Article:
An emerging generation of literary scholars is pushing this emphasis on the production of vulnerability—and, indeed, of difference—in new and important directions. Moving beyond the familiar realm of textual analysis to connect literary studies and literary production with concrete instances and patterns of state violence, the scholars I’m thinking of might not be classified as working in Canadian literature due to the sophisticated ways that they discuss the state’s involvement in producing vulnerability. Yet I hope that their growing corpus of work will be as influential to scholars of Canadian literature as Kamboureli’s has been. As Kelley writes in reference to a group of graduate students at his own institution, so I wish to write in reference to the emerging scholar-activists connected to our field:

[They] are demonstrating how we might remake the world. They are ruthless in their criticism and fearless in the face of the powers that be. They model what it means to think through crisis, to fight for the eradication of oppression in all its forms, whether it directly affects us or not. They are in the university but not of the university. They work to understand and advance the movements in the streets, seeking to eliminate racism and state violence, preserve black life, defend the rights of the marginalized (from undocumented immigrants to transfolk), and challenge the current order that has brought us so much misery. And they do this work not without criticism and self-criticism, not by pandering to popular trends or powerful people, a cult of celebrity or Twitter, and not by telling lies, claiming easy answers, or avoiding the ideas that challenge us all. (Kelley, emphasis original)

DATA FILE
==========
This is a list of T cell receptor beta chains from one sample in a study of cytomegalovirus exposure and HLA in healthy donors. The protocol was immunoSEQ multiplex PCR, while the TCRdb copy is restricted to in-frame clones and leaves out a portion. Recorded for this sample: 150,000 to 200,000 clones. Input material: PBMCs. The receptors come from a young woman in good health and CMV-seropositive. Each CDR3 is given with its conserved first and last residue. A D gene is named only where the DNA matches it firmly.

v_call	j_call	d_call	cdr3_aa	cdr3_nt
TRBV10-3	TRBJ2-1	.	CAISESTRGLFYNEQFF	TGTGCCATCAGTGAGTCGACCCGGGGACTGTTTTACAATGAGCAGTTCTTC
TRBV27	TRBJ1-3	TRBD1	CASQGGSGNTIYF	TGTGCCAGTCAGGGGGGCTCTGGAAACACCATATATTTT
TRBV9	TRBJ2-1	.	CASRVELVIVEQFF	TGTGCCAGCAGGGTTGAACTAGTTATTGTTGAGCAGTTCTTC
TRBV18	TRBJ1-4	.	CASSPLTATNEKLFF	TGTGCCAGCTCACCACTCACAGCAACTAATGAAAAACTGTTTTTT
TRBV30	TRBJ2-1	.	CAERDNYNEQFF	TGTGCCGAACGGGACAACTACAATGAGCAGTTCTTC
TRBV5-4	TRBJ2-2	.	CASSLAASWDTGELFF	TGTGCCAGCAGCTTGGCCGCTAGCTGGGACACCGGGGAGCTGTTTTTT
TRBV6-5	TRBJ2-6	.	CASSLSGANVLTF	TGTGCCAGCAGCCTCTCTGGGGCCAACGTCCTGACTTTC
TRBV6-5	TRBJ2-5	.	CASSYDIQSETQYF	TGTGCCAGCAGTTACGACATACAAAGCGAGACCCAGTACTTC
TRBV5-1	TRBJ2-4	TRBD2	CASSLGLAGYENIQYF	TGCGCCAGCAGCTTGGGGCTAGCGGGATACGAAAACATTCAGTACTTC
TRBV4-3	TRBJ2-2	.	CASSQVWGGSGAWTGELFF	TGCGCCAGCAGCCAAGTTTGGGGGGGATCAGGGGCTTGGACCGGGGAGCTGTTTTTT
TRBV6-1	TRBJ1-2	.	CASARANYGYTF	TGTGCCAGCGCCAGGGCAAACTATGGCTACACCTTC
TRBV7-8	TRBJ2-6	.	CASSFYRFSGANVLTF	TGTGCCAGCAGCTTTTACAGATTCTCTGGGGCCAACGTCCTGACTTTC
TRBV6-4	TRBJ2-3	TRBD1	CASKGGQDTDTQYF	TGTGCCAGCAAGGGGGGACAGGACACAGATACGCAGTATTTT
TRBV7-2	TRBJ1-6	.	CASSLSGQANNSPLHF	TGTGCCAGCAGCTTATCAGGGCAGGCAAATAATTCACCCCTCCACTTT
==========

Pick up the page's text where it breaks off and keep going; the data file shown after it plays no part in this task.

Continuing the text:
As Kamboureli says so clearly, we misunderstand our position and our role as critics if we pretend to abstract ourselves from the wreckage. If we take seriously her invitation to write from within the cultural and political syntax of our communities, then it is the work of these emerging colleagues that will refine and sharpen our sense of scandal.

Works Cited

Benjamin, Walter. “Theses on the Philosophy of History.” Illuminations, translated by Harry Zohn, edited and introduced by Hannah Arendt, Schocken, 1968, pp. 253-64.

Dinshaw, Carolyn. Getting Medieval: Sexualities and Communities, Pre- and Postmodern. Duke UP, 1999.

Kamboureli, Smaro. Scandalous Bodies: Diasporic Literature in English Canada. 2000. Wilfrid Laurier UP, 2009.

Kelley, Robin D. G. “Black Study, Black Struggle.” Boston Review: A Political and Literary Forum, 7 Mar. 2016, Accessed 16 Oct. 2020.

Vishmidt, Marina. “Bodies in Space: On the Ends of Vulnerability.” Radical Philosophy, vol. 2, no. 8, 2020, pp. 33-46.